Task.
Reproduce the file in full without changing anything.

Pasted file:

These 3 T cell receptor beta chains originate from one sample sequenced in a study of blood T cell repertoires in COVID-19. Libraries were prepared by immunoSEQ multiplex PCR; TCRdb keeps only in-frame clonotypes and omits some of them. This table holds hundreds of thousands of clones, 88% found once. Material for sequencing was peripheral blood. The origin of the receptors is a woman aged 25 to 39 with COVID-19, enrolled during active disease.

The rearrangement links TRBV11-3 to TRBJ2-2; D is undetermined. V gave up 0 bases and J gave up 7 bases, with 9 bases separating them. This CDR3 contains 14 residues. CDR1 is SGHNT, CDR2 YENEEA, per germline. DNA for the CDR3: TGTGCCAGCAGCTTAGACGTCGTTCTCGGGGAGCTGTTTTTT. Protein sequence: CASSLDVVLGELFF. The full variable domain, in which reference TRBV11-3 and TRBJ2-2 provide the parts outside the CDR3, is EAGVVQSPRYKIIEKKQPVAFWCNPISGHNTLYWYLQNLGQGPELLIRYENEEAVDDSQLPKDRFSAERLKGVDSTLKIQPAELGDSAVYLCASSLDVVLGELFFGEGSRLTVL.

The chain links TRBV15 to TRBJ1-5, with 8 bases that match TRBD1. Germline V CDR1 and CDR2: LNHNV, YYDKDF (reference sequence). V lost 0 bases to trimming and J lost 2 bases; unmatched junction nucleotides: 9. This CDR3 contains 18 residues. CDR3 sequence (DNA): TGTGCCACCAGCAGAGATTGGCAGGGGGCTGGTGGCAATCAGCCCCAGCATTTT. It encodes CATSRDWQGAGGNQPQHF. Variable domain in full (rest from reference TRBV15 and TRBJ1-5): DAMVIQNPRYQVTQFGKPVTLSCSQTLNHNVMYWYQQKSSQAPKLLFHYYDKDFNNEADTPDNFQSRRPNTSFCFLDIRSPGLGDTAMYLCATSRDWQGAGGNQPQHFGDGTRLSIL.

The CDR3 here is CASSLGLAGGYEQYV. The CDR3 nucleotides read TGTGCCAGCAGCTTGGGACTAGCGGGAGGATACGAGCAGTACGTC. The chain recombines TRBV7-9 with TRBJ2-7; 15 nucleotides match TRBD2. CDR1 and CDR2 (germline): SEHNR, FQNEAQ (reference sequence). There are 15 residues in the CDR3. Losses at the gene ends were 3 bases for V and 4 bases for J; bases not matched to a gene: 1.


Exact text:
These 3 T cell receptor beta chains originate from one sample sequenced in a study of blood T cell repertoires in COVID-19. Libraries were prepared by immunoSEQ multiplex PCR; TCRdb keeps only in-frame clonotypes and omits some of them. This table holds hundreds of thousands of clones, 88% found once. Material for sequencing was peripheral blood. The origin of the receptors is a woman aged 25 to 39 with COVID-19, enrolled during active disease.

The rearrangement links TRBV11-3 to TRBJ2-2; D is undetermined. V gave up 0 bases and J gave up 7 bases, with 9 bases separating them. This CDR3 contains 14 residues. CDR1 is SGHNT, CDR2 YENEEA, per germline. DNA for the CDR3: TGTGCCAGCAGCTTAGACGTCGTTCTCGGGGAGCTGTTTTTT. Protein sequence: CASSLDVVLGELFF. The full variable domain, in which reference TRBV11-3 and TRBJ2-2 provide the parts outside the CDR3, is EAGVVQSPRYKIIEKKQPVAFWCNPISGHNTLYWYLQNLGQGPELLIRYENEEAVDDSQLPKDRFSAERLKGVDSTLKIQPAELGDSAVYLCASSLDVVLGELFFGEGSRLTVL.

The chain links TRBV15 to TRBJ1-5, with 8 bases that match TRBD1. Germline V CDR1 and CDR2: LNHNV, YYDKDF (reference sequence). V lost 0 bases to trimming and J lost 2 bases; unmatched junction nucleotides: 9. This CDR3 contains 18 residues. CDR3 sequence (DNA): TGTGCCACCAGCAGAGATTGGCAGGGGGCTGGTGGCAATCAGCCCCAGCATTTT. It encodes CATSRDWQGAGGNQPQHF. Variable domain in full (rest from reference TRBV15 and TRBJ1-5): DAMVIQNPRYQVTQFGKPVTLSCSQTLNHNVMYWYQQKSSQAPKLLFHYYDKDFNNEADTPDNFQSRRPNTSFCFLDIRSPGLGDTAMYLCATSRDWQGAGGNQPQHFGDGTRLSIL.

The CDR3 here is CASSLGLAGGYEQYV. The CDR3 nucleotides read TGTGCCAGCAGCTTGGGACTAGCGGGAGGATACGAGCAGTACGTC. The chain recombines TRBV7-9 with TRBJ2-7; 15 nucleotides match TRBD2. CDR1 and CDR2 (germline): SEHNR, FQNEAQ (reference sequence). There are 15 residues in the CDR3. Losses at the gene ends were 3 bases for V and 4 bases for J; bases not matched to a gene: 1.